A profession in search of standards

Felicitas von Peter

There is a famous Peanuts cartoon that hangs in the offices of many philanthropy advisers that ends with the punchline: ‘I want to be a great philanthropist with someone else’s money!’ The philanthropy advice market is beginning to take off, but there is still a long way to go in terms of clarity about what different types of adviser offer, what motivates them, and what kind of advice might be right for donors at different stages in their giving careers.


Philanthropy advice is as old as philanthropy itself. Donors have always consulted people they trust about their charitable gifts. This is true for Epicurus, Pliny the Younger, Jakob Fugger, John D Rockefeller, Joseph Rowntree, Jet Li or Paul Allen – to name a few. But while we read a lot about the philanthropists that set up foundations, we hear less about the people who were advising donors in the process. One reason could be that the market for advice has only recently taken off and is still as diverse as donors’ interests. Another reason might be that the sector has evolved erratically, with no clear structures or regulating bodies, few membership associations and no commonly accepted code of conduct. We have not really started a discussion within the sector that could clarify the roles and motivations of advisers or create a framework for something that could be called a recognized profession.

This article will have a closer look at the emerging market of advisers, particularly those who provide services to individuals and families, and analyse the different roles (ascribed and self-ascribed) various advising bodies have.

Like journalists, philanthropy advisers have no ‘registered trademark’. So it comes as no surprise that among the ranks of self-proclaimed philanthropy advisers one finds banks, wealth managers, lawyers, foundations, NGOs, academic institutions, donor networks, and a variety of freelancers and independent philanthropy advice organizations. What unites them is the desire to assist wealthy individuals and organizations to transfer part of their wealth to charitable causes.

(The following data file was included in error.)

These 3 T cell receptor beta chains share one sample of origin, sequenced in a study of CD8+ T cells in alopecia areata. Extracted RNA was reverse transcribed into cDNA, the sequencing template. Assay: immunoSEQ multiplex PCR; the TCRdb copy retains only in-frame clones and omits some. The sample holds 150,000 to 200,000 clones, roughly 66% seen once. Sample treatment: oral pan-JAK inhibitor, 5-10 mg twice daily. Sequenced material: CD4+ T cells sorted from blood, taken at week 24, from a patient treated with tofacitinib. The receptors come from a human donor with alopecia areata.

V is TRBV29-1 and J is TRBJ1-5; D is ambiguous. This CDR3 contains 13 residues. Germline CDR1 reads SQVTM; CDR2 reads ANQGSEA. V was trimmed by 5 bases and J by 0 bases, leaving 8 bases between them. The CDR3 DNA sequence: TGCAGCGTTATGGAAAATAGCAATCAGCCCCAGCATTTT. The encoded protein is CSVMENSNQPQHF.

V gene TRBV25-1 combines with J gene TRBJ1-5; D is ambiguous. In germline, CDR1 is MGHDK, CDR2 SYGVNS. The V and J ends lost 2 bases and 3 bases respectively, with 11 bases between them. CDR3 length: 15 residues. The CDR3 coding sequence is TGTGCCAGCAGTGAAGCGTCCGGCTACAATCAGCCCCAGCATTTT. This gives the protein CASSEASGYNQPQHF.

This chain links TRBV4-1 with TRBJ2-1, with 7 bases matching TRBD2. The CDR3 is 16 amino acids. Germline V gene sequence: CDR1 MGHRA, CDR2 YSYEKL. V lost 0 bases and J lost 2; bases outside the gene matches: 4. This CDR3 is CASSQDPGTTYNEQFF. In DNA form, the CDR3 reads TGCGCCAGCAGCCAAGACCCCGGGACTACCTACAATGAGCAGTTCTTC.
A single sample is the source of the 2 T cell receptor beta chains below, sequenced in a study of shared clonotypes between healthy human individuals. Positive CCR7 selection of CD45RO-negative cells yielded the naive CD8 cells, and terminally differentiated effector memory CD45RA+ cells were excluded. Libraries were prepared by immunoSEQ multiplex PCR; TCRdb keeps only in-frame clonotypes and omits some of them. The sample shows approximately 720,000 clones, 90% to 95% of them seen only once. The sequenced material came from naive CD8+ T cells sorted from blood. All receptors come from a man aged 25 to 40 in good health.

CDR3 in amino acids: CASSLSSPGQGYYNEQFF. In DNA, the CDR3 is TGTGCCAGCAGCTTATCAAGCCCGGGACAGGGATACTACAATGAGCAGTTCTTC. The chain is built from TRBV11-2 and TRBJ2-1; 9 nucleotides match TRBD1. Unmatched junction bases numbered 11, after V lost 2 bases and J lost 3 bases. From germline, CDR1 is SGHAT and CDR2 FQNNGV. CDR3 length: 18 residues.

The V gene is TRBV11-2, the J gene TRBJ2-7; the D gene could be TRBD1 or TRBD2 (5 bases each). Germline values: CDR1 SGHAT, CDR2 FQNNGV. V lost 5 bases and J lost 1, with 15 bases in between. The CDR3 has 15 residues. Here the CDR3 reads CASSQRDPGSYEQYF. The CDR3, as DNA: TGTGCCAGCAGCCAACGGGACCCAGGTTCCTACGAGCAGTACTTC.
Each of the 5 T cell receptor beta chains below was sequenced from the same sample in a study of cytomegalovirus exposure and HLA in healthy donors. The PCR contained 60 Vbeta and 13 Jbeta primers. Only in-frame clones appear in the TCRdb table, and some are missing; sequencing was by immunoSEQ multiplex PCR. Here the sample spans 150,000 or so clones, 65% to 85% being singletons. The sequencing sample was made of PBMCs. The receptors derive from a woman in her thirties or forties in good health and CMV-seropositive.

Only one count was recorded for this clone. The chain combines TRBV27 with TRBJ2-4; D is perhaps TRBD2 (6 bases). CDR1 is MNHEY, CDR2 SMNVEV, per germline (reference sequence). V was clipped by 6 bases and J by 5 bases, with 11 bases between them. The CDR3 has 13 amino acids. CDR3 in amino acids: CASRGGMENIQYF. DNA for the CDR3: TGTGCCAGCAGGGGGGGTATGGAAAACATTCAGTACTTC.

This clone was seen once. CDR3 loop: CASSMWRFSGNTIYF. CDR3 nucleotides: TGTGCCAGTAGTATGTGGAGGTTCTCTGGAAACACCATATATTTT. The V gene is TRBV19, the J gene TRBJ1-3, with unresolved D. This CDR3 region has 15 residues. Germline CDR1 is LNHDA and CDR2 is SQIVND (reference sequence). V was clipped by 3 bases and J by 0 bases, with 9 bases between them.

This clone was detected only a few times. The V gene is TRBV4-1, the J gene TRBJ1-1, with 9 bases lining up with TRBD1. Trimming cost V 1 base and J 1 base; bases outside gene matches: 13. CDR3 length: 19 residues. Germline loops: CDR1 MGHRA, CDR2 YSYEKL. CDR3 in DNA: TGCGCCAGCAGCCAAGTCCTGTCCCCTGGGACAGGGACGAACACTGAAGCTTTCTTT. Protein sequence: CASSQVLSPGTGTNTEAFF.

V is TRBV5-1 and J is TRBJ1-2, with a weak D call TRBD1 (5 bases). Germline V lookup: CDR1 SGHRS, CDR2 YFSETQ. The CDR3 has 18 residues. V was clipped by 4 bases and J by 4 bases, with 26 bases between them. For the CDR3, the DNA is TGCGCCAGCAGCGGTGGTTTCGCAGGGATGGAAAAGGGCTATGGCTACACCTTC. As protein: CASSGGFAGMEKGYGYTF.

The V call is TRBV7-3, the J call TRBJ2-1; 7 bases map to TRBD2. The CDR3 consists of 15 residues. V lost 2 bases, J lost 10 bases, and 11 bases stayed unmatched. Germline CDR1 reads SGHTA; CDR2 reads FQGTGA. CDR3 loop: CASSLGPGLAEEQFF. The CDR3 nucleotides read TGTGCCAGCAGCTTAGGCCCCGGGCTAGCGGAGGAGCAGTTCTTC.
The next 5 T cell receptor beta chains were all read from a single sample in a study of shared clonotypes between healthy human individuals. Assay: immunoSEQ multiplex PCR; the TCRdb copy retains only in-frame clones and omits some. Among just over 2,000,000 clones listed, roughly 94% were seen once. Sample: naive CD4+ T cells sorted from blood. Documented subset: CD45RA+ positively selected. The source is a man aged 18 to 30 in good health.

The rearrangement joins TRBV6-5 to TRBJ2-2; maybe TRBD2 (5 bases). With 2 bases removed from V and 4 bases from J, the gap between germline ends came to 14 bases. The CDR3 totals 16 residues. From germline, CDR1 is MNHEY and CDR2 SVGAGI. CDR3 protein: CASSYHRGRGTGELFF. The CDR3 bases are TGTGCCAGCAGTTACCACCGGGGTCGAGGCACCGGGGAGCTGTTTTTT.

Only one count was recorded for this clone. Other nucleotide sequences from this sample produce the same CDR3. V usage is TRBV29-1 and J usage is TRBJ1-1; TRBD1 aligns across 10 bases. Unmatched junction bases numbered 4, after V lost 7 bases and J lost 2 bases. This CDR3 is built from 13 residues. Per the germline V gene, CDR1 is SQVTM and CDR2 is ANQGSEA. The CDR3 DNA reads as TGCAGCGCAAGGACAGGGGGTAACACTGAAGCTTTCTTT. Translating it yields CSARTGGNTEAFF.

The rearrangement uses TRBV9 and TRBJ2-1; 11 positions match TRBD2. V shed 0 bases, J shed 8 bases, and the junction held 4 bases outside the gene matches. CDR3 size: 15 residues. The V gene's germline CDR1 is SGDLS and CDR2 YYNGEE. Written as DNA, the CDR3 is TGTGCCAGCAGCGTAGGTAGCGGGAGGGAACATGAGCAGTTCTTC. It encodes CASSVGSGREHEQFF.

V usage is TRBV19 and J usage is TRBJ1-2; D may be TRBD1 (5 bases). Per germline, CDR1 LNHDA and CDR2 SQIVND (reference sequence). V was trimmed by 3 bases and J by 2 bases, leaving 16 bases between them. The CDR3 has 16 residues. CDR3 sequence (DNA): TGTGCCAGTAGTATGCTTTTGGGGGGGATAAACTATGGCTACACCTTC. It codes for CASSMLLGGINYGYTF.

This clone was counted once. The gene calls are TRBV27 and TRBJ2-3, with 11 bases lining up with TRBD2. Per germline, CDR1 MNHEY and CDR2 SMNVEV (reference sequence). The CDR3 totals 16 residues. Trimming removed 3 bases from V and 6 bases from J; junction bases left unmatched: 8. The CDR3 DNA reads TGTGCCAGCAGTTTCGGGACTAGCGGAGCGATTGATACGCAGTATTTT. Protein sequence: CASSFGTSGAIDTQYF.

Given the diversity of backgrounds, the motivations for doing so naturally vary, but I want to emphasize that all of these motivations are perfectly legitimate.  What is crucial, however, is that individuals and institutions giving advice are completely open and transparent about why they are doing it. Otherwise, the client doesn’t know what he or she is buying – and as a result, might either turn away from advice or not approach an adviser in the first place. I would argue that the biggest flaw in our sector is the lack of transparency towards our clients about what drives each of us.

What drives a philanthropy adviser?

I see roughly three different motivations for philanthropy advisers.

Philanthropy advice as a business
Admittedly, it’s not a business that generates huge profits, but it can sometimes serve as an opener for other conversations that prove to be more financially rewarding. It is therefore not surprising that many banks, tax advisers and management consultants have entered this market and sometimes even offer their philanthropy advice services at a reduced fee or no fee at all. Philanthropy advice becomes a door opener to other business that merits a cross-subsidy of the advisory services, or it is part of an extended service package that is delivered.